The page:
A new paper in Nature Communications describes experiments that examine the "extreme quantum limit" of magnetic field in the material strontium titanate. We find evidence of a drastic reduction of the Fermi energy driven by the magnetic field, which leads to the formation of a spatially...

# News

In a recent paper, Tianran Chen and I identified an interesting fractal structure of hopping conduction pathways in compensated semiconductors. The finding implies that hopping conductivity is unusually large and robust in these systems, and can appear two-dimensional even in a 3D system.

...In a series of recent papers, I explored ways to make bosonic particles with unusual properties using bilayer electronic systems. These works suggest new ways to realize quantum phases and quantum phase transitions of 2D bosons.

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I am giving a seminar at the Applied Math Lab at NYU's Courant Institute in New York City.

I am giving a talk on Friday, Feb. 26, at Harvard Unversity as part of the Boston Area CarBon Nanoscience Meetings (BACON+).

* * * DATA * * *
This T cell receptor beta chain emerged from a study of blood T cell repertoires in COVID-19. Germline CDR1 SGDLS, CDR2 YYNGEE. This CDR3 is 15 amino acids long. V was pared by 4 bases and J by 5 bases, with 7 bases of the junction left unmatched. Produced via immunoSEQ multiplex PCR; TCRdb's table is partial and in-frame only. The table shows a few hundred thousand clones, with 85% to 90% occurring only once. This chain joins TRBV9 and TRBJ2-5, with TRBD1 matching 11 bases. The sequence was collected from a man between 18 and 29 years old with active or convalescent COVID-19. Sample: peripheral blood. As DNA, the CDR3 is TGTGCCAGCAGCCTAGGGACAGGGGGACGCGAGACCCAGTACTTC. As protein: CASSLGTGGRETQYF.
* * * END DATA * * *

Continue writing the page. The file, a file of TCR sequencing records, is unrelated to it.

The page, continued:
The topic will be the possibility of creating continuously tunable bosonic phases (such as Bose-Einstein condensates, superfluids, and Wigner crystals) using...

I am giving a seminar on Tuesday, Feb. 23 at the Widely Applied Math seminar at Harvard University. My talk is entitled "Problems in Human Motion Planning", and it will deal with the statistical mechanics of pedestrian crowds and traffic networks.

I recently co-authored a book chapter that reviews what we know about the theory (and practice) of optimal offensive strategy in basketball. You can also read a popular summary of its contents here: http...

I recently delivered a talk for the Condensed Matter Theory seminar at MIT about Coulomb disorder and nonlinear screening effects in topological materials.

My colleague Stephen Guy and I wrote a paper about how to use player tracking data in basketball to build a network model of a basketball offense. The method allows one to infer player traits and predict the performance of untested lineups and strategies.

APS Physics Focus highlights our recent work identifying the "interaction law" between pedestrians in a crowd.